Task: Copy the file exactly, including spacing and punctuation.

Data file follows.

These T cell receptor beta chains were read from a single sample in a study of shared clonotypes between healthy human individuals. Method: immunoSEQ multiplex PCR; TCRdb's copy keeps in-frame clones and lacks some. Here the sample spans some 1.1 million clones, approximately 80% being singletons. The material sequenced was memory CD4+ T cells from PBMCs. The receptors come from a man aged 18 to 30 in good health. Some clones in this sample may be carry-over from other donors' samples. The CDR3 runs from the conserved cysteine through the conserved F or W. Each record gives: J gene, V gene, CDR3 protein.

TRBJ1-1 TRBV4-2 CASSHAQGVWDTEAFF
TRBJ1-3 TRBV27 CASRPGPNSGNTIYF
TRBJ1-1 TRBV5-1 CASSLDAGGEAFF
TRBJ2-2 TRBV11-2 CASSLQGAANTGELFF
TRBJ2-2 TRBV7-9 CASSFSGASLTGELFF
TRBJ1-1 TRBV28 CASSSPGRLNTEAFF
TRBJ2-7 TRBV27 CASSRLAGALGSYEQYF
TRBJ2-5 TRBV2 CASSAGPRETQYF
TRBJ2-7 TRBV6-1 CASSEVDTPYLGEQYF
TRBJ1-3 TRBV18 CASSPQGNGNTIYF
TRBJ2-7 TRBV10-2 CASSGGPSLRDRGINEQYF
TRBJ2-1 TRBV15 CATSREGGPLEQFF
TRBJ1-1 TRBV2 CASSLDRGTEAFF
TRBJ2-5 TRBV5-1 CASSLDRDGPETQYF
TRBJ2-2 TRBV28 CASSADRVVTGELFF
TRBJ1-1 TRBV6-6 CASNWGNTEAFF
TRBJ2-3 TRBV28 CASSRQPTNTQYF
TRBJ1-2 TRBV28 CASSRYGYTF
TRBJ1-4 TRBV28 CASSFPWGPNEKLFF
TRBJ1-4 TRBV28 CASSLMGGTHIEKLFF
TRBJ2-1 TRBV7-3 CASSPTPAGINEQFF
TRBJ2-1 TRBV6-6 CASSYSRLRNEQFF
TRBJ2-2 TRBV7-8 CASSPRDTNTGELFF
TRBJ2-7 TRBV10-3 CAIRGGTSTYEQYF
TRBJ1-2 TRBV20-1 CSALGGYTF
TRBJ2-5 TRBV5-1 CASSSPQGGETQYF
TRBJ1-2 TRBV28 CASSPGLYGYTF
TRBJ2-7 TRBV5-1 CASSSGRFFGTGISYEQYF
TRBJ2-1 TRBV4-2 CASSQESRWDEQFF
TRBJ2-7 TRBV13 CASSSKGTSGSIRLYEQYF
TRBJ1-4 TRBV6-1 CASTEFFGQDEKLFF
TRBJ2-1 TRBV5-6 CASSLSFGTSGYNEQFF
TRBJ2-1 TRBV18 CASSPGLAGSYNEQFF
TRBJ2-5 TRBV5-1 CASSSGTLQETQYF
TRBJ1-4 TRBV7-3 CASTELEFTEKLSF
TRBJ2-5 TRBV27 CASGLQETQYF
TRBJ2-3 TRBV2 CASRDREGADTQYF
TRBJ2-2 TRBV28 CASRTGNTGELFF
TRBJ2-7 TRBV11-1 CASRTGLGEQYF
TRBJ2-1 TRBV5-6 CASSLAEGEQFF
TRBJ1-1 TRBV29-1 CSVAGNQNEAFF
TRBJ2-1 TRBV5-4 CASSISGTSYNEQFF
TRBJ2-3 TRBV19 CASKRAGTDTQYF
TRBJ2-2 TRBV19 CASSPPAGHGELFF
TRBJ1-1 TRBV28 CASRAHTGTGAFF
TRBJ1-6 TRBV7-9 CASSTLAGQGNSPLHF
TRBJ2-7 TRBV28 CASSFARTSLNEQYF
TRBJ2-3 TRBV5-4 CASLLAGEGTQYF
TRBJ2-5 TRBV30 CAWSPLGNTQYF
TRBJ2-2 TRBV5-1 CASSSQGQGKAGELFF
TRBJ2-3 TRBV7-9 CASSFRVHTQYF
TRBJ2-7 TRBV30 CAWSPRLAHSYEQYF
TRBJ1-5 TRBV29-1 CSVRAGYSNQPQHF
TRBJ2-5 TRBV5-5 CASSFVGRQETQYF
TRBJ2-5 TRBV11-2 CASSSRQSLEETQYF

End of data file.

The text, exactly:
These T cell receptor beta chains were read from a single sample in a study of shared clonotypes between healthy human individuals. Method: immunoSEQ multiplex PCR; TCRdb's copy keeps in-frame clones and lacks some. Here the sample spans some 1.1 million clones, approximately 80% being singletons. The material sequenced was memory CD4+ T cells from PBMCs. The receptors come from a man aged 18 to 30 in good health. Some clones in this sample may be carry-over from other donors' samples. The CDR3 runs from the conserved cysteine through the conserved F or W. Each record gives: J gene, V gene, CDR3 protein.

TRBJ1-1 TRBV4-2 CASSHAQGVWDTEAFF
TRBJ1-3 TRBV27 CASRPGPNSGNTIYF
TRBJ1-1 TRBV5-1 CASSLDAGGEAFF
TRBJ2-2 TRBV11-2 CASSLQGAANTGELFF
TRBJ2-2 TRBV7-9 CASSFSGASLTGELFF
TRBJ1-1 TRBV28 CASSSPGRLNTEAFF
TRBJ2-7 TRBV27 CASSRLAGALGSYEQYF
TRBJ2-5 TRBV2 CASSAGPRETQYF
TRBJ2-7 TRBV6-1 CASSEVDTPYLGEQYF
TRBJ1-3 TRBV18 CASSPQGNGNTIYF
TRBJ2-7 TRBV10-2 CASSGGPSLRDRGINEQYF
TRBJ2-1 TRBV15 CATSREGGPLEQFF
TRBJ1-1 TRBV2 CASSLDRGTEAFF
TRBJ2-5 TRBV5-1 CASSLDRDGPETQYF
TRBJ2-2 TRBV28 CASSADRVVTGELFF
TRBJ1-1 TRBV6-6 CASNWGNTEAFF
TRBJ2-3 TRBV28 CASSRQPTNTQYF
TRBJ1-2 TRBV28 CASSRYGYTF
TRBJ1-4 TRBV28 CASSFPWGPNEKLFF
TRBJ1-4 TRBV28 CASSLMGGTHIEKLFF
TRBJ2-1 TRBV7-3 CASSPTPAGINEQFF
TRBJ2-1 TRBV6-6 CASSYSRLRNEQFF
TRBJ2-2 TRBV7-8 CASSPRDTNTGELFF
TRBJ2-7 TRBV10-3 CAIRGGTSTYEQYF
TRBJ1-2 TRBV20-1 CSALGGYTF
TRBJ2-5 TRBV5-1 CASSSPQGGETQYF
TRBJ1-2 TRBV28 CASSPGLYGYTF
TRBJ2-7 TRBV5-1 CASSSGRFFGTGISYEQYF
TRBJ2-1 TRBV4-2 CASSQESRWDEQFF
TRBJ2-7 TRBV13 CASSSKGTSGSIRLYEQYF
TRBJ1-4 TRBV6-1 CASTEFFGQDEKLFF
TRBJ2-1 TRBV5-6 CASSLSFGTSGYNEQFF
TRBJ2-1 TRBV18 CASSPGLAGSYNEQFF
TRBJ2-5 TRBV5-1 CASSSGTLQETQYF
TRBJ1-4 TRBV7-3 CASTELEFTEKLSF
TRBJ2-5 TRBV27 CASGLQETQYF
TRBJ2-3 TRBV2 CASRDREGADTQYF
TRBJ2-2 TRBV28 CASRTGNTGELFF
TRBJ2-7 TRBV11-1 CASRTGLGEQYF
TRBJ2-1 TRBV5-6 CASSLAEGEQFF
TRBJ1-1 TRBV29-1 CSVAGNQNEAFF
TRBJ2-1 TRBV5-4 CASSISGTSYNEQFF
TRBJ2-3 TRBV19 CASKRAGTDTQYF
TRBJ2-2 TRBV19 CASSPPAGHGELFF
TRBJ1-1 TRBV28 CASRAHTGTGAFF
TRBJ1-6 TRBV7-9 CASSTLAGQGNSPLHF
TRBJ2-7 TRBV28 CASSFARTSLNEQYF
TRBJ2-3 TRBV5-4 CASLLAGEGTQYF
TRBJ2-5 TRBV30 CAWSPLGNTQYF
TRBJ2-2 TRBV5-1 CASSSQGQGKAGELFF
TRBJ2-3 TRBV7-9 CASSFRVHTQYF
TRBJ2-7 TRBV30 CAWSPRLAHSYEQYF
TRBJ1-5 TRBV29-1 CSVRAGYSNQPQHF
TRBJ2-5 TRBV5-5 CASSFVGRQETQYF
TRBJ2-5 TRBV11-2 CASSSRQSLEETQYF